Sanjay Srivastava writes:
As long as a journal pursues a strategy of publishing “wow” studies, it will inevitably contain more unreplicable findings and unsupportable conclusions than equally rigorous but more “boring” journals. Groundbreaking will always be higher-risk. And definitive will be the territory of journals that publish meta-analyses and reviews. . . .
Most conclusions, even those in peer-reviewed papers in rigorous journals, should be regarded as tentative at best; but press releases and other public communication rarely convey that. . . .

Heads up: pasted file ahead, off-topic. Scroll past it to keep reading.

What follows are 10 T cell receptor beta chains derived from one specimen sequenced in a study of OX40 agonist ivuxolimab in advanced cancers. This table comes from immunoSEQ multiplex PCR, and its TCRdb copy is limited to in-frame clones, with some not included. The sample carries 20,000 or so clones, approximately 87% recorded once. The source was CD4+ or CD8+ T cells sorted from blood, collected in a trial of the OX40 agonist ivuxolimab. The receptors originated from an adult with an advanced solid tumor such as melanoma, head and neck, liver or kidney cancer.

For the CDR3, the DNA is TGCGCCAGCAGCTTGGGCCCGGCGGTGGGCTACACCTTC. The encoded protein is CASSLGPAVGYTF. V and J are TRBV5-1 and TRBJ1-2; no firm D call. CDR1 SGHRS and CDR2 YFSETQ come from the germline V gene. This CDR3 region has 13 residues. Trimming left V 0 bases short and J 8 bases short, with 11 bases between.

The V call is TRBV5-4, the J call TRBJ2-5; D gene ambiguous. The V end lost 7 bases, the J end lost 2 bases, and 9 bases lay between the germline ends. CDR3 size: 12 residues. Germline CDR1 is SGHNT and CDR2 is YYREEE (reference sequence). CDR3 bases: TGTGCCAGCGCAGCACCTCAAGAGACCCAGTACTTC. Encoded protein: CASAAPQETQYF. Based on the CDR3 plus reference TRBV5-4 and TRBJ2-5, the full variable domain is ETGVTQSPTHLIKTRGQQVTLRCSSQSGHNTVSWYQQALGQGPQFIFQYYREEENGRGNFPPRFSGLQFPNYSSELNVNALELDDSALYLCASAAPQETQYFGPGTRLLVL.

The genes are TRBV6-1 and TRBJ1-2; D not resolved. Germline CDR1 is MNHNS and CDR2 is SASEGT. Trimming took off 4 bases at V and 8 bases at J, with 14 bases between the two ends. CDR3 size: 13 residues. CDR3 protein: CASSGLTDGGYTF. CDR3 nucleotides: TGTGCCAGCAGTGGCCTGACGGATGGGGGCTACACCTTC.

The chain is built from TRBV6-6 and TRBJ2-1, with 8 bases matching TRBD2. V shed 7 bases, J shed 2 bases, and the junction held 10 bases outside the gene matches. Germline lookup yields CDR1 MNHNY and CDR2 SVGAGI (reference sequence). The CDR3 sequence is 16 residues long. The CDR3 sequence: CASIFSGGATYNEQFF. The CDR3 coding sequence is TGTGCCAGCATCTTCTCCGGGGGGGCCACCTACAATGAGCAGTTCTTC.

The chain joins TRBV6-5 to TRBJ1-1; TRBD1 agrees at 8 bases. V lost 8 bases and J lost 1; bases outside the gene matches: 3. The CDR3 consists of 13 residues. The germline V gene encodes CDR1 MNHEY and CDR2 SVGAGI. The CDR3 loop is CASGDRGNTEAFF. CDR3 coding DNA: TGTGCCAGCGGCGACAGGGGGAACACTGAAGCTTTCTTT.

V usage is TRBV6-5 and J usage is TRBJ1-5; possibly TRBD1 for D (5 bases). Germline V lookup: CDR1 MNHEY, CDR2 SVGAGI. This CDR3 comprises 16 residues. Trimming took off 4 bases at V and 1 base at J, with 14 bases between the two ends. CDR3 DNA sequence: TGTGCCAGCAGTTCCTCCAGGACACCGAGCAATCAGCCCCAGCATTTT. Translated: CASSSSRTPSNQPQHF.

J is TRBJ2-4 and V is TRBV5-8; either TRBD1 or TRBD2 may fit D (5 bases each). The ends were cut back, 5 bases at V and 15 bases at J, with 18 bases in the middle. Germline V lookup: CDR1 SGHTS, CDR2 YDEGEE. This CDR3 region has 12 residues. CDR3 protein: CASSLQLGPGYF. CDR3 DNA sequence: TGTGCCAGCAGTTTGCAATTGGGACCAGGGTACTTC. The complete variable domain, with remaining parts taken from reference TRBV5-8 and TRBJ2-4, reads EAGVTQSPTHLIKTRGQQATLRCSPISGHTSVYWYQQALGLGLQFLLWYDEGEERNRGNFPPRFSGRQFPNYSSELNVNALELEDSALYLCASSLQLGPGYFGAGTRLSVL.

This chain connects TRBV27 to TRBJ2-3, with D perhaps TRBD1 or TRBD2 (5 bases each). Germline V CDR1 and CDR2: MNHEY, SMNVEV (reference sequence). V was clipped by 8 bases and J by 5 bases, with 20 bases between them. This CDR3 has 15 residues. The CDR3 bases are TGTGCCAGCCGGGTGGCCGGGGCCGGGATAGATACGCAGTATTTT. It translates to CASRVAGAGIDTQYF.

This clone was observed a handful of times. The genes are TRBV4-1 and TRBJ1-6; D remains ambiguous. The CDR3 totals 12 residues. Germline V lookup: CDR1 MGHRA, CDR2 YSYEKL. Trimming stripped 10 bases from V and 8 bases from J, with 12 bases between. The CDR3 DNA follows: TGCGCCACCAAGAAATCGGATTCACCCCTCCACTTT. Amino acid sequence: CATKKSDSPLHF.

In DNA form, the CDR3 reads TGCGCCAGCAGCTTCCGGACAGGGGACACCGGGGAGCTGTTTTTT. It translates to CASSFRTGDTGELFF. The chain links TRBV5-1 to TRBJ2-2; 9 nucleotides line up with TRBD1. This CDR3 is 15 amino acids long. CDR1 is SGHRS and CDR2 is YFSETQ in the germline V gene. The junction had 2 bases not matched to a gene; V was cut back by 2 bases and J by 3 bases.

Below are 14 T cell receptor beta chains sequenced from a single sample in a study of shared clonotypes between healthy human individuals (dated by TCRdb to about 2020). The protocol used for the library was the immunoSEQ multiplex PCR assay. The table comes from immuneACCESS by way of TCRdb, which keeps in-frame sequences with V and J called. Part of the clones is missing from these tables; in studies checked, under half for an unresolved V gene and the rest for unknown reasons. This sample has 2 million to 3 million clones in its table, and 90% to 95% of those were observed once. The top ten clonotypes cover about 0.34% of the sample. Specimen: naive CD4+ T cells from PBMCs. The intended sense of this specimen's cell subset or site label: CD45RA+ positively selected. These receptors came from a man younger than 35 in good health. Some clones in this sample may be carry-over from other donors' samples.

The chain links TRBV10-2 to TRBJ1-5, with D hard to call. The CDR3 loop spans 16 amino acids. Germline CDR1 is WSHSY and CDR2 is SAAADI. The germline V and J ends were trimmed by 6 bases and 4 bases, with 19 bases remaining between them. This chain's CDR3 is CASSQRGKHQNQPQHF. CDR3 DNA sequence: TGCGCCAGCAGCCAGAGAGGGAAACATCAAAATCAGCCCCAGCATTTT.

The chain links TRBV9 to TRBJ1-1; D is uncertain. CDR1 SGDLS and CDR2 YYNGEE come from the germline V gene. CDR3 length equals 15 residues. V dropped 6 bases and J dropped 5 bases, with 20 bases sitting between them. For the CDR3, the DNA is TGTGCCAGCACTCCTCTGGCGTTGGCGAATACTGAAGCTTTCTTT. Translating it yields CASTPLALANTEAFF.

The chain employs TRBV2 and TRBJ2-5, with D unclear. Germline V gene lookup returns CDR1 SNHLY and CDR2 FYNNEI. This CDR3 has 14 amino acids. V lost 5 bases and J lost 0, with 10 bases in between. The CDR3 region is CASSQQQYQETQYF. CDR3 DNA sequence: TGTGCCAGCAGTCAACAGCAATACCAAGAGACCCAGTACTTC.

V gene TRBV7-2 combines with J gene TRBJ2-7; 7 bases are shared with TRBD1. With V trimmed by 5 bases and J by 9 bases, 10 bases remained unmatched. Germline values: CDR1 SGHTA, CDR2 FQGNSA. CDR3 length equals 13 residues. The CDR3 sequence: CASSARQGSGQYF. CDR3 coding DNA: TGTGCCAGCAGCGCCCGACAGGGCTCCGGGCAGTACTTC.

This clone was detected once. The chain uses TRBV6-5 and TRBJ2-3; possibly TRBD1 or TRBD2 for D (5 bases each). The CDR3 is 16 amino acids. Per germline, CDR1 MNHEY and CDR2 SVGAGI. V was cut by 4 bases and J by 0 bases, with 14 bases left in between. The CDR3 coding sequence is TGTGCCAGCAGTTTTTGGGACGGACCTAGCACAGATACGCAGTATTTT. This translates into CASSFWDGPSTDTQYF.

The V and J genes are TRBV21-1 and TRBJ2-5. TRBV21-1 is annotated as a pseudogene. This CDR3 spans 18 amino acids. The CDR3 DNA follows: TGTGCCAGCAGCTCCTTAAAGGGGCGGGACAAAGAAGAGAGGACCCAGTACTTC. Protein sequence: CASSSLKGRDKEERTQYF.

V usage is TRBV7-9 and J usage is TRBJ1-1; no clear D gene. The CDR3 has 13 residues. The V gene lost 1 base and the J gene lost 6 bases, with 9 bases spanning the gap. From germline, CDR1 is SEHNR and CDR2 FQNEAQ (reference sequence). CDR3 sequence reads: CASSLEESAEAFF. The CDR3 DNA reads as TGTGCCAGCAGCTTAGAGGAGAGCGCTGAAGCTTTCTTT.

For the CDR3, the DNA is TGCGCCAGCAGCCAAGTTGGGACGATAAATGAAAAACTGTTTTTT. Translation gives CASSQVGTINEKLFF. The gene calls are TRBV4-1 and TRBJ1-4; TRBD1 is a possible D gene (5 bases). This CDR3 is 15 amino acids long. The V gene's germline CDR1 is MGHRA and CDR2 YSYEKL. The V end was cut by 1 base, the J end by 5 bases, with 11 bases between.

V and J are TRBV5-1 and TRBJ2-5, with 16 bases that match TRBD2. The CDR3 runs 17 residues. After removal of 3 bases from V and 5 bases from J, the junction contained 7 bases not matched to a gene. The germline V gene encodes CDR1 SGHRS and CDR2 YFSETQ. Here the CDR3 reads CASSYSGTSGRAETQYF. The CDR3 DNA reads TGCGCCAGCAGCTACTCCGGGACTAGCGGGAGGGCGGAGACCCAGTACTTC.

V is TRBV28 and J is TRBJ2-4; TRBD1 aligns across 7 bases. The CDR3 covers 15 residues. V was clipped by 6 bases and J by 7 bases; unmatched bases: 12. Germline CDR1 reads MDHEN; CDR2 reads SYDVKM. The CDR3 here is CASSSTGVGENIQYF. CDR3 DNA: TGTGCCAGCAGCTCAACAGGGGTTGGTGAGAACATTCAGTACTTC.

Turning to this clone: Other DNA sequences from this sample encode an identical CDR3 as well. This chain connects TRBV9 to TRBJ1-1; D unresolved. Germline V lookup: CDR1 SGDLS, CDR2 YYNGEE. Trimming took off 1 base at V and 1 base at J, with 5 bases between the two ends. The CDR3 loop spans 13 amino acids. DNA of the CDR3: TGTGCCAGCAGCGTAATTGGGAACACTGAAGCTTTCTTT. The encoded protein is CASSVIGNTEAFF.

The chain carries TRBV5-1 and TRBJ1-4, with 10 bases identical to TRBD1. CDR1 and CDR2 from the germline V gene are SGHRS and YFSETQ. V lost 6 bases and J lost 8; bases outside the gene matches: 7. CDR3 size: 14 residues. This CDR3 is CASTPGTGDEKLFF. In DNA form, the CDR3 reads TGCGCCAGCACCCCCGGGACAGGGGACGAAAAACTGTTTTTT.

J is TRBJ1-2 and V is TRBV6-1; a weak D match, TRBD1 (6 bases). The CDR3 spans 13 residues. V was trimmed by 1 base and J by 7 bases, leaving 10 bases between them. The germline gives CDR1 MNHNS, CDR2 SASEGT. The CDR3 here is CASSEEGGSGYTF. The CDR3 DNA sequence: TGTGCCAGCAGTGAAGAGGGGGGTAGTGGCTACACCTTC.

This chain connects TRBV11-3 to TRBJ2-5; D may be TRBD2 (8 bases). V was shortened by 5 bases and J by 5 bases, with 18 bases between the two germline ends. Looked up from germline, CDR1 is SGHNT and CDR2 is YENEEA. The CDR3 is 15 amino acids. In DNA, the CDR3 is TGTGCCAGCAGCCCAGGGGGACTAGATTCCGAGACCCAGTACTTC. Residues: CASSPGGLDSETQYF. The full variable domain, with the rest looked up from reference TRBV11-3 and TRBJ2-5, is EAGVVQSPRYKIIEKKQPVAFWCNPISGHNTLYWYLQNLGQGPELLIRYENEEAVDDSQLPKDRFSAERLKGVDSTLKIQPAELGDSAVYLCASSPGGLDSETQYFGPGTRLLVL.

His message to all of us:
Our standard response to a paper in Science, Nature, or Psychological Science should be “wow, that’ll be really interesting if it replicates.” And in our teaching and our engagement with the press and public, we need to make clear why that is the most enthusiastic response we can justify.